The 2012 Triumph Scrambler harkens back to the days when stripped-down desert sleds of the 1960s were in vogue. Fast forward to today and you have an off-road traveler that likewise boasts of a modern road-based package.
The Scrambler takes its inspiration from those old Triumph ISDT machines that were once famously ridden by Steve McQueen with its classic styling dominated by twin high-level exhausts, designed to provide maximum ground clearance on rough terrain.
The design of the bike is pretty old school, only adding to its modern-day appeal. The utilitarian style is highlighted by the two simple single-color options, with a new Matte Black option joining the popular military-style Matte Khaki Green. Likewise, the spoked wheels with lightly knobbed tires, high footrests, rugged fork gaiters and wide, off-road style handlebars give a further nod to the Scrambler’s off-road heritage. Then there are items such as headlight grills, skid plate, and number boards, all of which adds even further resemblance to the ISDT models of the 60’s.
Powering the Scrambler is a unique version of Triumph’s 865cc parallel-twin engine. Designed outwardly to look like a classic 1960s twin, this DOHC eight-valve unit is a low-maintenance modern engine developed to meet the most stringent emissions regulations.
The fuel-injected twin delivers a laid-back output of 58 brake horsepower and 50 lb/ft of torque at just 4,750 rpm, making the Scrambler a versatile ride that can tackle a number of riding conditions. With its 270-degree crankshaft, the Scrambler takes on a totally different character to the other models in Triumph’s classic range, producing a totally addictive off-beat soundtrack which can be cranked up a notch and enjoyed just like those old mavens that used to run wild on the roads and highways of the world.
Find out more about the Triumph Scrambler after the jump. Full story
The Triumph Scrambler is an everyday reminder of how off-road bikes used to be built in the past and as a 2010 model year is even better with the fuel injection and a new color range that reflects more of the model’s abilities from the very first look taken at it.
Powerful, reliable, but most of all versatile, the original British idea of an all around motorcycle remains strong on today’s competitive market and such a statement is not to be neglected. Full story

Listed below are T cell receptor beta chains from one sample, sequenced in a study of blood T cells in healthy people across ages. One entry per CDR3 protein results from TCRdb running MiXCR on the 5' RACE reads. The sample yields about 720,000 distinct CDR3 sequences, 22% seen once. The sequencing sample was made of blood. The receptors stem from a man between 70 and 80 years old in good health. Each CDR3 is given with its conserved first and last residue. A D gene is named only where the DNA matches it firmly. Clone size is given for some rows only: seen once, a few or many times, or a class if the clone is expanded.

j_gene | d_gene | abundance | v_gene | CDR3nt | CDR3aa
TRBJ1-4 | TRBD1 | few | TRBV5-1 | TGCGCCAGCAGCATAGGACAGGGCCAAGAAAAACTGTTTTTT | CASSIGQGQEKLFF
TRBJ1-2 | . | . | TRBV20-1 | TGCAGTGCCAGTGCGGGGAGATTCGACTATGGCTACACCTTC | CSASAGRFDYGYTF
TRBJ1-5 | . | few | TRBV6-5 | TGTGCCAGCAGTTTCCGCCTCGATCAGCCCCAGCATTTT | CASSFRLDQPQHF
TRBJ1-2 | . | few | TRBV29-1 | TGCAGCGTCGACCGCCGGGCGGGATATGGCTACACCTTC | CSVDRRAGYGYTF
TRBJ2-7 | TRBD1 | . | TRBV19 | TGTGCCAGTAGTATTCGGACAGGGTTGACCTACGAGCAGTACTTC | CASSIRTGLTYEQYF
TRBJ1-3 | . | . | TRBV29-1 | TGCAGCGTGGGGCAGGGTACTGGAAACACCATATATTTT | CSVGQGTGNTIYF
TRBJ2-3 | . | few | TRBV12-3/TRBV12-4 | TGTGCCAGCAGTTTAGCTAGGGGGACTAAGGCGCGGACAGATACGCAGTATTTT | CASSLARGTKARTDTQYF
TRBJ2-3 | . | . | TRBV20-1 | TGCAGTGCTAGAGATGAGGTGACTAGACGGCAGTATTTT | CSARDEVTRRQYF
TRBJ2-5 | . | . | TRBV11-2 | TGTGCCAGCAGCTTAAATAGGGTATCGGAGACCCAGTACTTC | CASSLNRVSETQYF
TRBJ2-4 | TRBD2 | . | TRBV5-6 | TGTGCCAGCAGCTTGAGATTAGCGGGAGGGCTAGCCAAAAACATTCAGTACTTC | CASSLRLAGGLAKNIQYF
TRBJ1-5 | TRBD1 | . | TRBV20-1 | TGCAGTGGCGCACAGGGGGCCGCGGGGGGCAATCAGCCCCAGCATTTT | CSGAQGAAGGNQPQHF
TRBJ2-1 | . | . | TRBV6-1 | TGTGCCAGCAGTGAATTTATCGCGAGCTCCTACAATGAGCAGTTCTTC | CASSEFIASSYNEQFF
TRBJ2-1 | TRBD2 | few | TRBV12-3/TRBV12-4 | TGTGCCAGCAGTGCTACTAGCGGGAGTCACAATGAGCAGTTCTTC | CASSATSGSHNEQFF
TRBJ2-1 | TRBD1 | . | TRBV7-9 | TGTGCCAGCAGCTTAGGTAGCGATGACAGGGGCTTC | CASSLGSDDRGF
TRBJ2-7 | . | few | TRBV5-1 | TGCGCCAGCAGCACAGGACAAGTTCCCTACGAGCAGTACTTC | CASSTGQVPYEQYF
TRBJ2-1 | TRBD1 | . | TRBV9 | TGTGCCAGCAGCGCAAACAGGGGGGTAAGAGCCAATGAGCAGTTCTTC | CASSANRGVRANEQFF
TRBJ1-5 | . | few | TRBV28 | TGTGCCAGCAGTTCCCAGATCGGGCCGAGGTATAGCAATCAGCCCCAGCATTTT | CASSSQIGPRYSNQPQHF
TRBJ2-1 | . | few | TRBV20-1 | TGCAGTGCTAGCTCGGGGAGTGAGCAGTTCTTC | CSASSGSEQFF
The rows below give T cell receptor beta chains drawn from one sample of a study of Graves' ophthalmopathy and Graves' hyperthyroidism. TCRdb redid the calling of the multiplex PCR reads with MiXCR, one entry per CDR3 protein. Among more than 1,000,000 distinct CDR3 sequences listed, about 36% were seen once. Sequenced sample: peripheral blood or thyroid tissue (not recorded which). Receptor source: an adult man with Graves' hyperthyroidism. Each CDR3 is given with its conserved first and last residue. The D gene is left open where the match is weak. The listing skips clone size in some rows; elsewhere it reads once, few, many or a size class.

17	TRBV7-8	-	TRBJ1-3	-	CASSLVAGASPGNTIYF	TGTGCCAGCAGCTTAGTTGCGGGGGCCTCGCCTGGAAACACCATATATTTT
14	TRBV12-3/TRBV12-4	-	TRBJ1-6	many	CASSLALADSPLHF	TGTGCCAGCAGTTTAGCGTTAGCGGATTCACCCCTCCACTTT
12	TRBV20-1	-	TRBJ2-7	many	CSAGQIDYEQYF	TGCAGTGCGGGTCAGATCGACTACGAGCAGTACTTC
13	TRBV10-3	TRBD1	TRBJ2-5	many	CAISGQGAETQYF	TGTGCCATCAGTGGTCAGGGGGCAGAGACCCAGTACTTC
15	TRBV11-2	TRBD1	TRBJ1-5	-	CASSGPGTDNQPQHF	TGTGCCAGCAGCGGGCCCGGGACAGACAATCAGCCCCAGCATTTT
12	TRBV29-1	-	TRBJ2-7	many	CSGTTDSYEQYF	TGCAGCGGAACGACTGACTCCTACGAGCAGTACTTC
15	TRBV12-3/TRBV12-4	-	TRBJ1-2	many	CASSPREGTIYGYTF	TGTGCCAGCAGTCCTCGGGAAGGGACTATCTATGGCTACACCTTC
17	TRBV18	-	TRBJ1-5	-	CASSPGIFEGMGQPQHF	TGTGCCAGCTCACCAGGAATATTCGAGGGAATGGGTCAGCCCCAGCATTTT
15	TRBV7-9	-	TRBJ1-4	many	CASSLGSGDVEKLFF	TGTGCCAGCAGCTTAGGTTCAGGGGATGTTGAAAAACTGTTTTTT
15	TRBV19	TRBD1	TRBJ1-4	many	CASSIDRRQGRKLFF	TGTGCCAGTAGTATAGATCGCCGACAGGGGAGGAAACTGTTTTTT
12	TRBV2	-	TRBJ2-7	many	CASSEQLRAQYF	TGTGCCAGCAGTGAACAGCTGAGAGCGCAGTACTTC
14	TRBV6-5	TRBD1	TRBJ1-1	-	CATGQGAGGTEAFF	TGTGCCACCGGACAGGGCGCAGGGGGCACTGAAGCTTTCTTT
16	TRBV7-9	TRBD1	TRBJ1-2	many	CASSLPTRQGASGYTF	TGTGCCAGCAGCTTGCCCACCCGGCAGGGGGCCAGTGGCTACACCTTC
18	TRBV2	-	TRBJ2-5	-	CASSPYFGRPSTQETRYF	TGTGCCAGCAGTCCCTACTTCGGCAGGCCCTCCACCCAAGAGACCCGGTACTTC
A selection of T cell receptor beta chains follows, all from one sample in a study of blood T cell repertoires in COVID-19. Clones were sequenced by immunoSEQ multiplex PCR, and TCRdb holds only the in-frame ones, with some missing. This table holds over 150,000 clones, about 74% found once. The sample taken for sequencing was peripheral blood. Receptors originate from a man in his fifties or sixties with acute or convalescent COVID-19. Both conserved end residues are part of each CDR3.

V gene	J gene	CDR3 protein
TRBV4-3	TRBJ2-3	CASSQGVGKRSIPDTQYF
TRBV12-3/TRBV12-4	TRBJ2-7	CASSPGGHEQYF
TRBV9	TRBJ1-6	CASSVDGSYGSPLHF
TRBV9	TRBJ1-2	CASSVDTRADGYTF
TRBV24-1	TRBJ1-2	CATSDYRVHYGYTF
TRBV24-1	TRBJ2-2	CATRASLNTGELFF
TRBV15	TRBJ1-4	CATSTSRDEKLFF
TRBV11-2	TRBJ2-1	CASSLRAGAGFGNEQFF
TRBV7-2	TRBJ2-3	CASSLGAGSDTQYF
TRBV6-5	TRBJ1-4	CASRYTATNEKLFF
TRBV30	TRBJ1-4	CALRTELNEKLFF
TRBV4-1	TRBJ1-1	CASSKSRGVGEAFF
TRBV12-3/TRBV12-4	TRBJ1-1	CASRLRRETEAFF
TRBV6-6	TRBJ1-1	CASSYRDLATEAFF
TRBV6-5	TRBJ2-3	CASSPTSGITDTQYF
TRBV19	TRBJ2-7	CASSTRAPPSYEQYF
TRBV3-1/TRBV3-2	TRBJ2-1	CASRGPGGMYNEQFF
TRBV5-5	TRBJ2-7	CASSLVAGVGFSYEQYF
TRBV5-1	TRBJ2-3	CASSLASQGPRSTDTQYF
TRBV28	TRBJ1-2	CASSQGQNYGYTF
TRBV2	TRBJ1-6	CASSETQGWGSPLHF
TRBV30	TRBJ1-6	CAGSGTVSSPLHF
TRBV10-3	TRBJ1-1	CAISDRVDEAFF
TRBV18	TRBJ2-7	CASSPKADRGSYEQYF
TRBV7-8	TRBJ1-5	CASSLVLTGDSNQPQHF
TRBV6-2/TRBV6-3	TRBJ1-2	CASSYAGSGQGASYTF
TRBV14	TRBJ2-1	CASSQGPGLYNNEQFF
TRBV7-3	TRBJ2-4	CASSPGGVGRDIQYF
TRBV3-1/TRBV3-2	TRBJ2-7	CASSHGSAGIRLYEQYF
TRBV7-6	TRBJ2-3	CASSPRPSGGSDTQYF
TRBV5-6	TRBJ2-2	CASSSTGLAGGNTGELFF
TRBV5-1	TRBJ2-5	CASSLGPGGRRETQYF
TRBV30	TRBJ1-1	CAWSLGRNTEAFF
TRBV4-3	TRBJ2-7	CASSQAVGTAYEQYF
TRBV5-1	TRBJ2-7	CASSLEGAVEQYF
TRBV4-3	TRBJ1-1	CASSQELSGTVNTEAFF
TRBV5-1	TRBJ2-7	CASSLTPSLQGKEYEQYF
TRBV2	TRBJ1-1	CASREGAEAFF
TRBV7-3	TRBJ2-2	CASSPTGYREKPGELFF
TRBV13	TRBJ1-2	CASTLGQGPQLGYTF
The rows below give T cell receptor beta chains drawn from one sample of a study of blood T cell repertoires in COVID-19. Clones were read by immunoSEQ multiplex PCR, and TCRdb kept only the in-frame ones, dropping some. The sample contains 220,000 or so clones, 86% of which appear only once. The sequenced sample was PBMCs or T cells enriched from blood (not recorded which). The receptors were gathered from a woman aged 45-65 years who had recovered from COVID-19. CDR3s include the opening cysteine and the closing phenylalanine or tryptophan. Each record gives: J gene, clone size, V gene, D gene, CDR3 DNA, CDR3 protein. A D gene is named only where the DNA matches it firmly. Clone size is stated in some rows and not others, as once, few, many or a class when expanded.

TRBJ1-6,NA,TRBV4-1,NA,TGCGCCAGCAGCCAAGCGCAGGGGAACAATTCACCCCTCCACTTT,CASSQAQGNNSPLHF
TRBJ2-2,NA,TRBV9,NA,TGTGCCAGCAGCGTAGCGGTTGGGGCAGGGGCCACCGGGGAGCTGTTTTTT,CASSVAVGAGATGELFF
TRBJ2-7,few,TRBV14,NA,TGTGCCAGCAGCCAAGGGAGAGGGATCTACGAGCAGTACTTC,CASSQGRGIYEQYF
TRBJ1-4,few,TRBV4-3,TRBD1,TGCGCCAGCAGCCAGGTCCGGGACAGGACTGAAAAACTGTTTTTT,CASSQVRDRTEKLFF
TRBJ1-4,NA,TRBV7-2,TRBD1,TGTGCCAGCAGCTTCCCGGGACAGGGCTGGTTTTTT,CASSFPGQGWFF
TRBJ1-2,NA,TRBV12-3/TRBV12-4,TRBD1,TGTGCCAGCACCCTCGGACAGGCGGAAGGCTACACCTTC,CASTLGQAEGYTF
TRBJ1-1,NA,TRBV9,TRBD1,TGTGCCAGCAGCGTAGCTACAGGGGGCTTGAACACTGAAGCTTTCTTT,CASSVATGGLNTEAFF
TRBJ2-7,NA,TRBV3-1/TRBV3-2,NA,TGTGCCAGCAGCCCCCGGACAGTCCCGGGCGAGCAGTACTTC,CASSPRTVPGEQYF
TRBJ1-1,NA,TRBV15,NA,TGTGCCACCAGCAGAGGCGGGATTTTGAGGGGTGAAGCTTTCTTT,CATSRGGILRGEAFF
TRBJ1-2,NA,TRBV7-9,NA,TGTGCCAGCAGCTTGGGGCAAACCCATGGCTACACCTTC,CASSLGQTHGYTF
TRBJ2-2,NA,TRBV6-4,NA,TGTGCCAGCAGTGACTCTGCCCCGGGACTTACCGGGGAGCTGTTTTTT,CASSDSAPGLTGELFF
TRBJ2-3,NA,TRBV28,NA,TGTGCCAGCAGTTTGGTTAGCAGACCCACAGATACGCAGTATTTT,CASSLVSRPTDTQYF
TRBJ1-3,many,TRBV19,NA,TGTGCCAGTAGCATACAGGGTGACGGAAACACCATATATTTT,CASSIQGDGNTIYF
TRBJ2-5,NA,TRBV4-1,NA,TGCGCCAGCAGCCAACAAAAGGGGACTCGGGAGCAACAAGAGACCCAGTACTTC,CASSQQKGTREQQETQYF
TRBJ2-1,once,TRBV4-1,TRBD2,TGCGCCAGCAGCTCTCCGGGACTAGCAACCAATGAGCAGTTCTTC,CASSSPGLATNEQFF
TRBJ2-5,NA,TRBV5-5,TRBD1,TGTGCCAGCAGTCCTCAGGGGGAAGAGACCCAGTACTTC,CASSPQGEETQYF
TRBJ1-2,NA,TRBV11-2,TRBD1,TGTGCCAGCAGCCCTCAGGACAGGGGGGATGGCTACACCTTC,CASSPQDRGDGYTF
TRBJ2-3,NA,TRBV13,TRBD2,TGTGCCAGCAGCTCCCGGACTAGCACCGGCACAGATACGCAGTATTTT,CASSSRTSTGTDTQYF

We rarely get to see an Italian fingerprint on a British bike, so when we heard about the Triumph Scrambler special recently launched by TPR, a Milan-based firm, we simply had to find out more about it. And we did. This Urban Scrambler, which is reminiscent of the 50’s and 60’s, is actually built around the classic Bonneville chassis, but receives its juice from an 800cc twin cylinder engine. This should keep the company’s first production special more than interesting for customers a long time after being purchased.
While we may not know if the great majority of those customers will be from Italy or GB, we do know they’ll most likely be attracted by the high-level dual exhaust (one pipe on each side), polished number boards and detailed finish.
Like any self-respecting special, TPR’s Triumph Scrambler comes with a price tag that positions it right on the thin edge between decently-priced and expensive: €14,000 ($19,779).
More information and pictures on the official TPR website. Full story
The Scrambler is Triumph’s idea on off-road machines. Given the fact that the manufacturer had long produced motorcycles and it couldn’t quite totally go apart from its iconic motorcycles, it decided to take advantage and bring life into the old.
TOUGH AND READY!
For 2006 the parallel twin-cylinder Scrambler adds a new twist to the Modern Classics range and is a fresh take on some iconic bikes from Triumph’s past. It’s a redefinition of the bikes made famous by 50’s thrill-seekers such as Steve McQueen, into a contemporary urban context.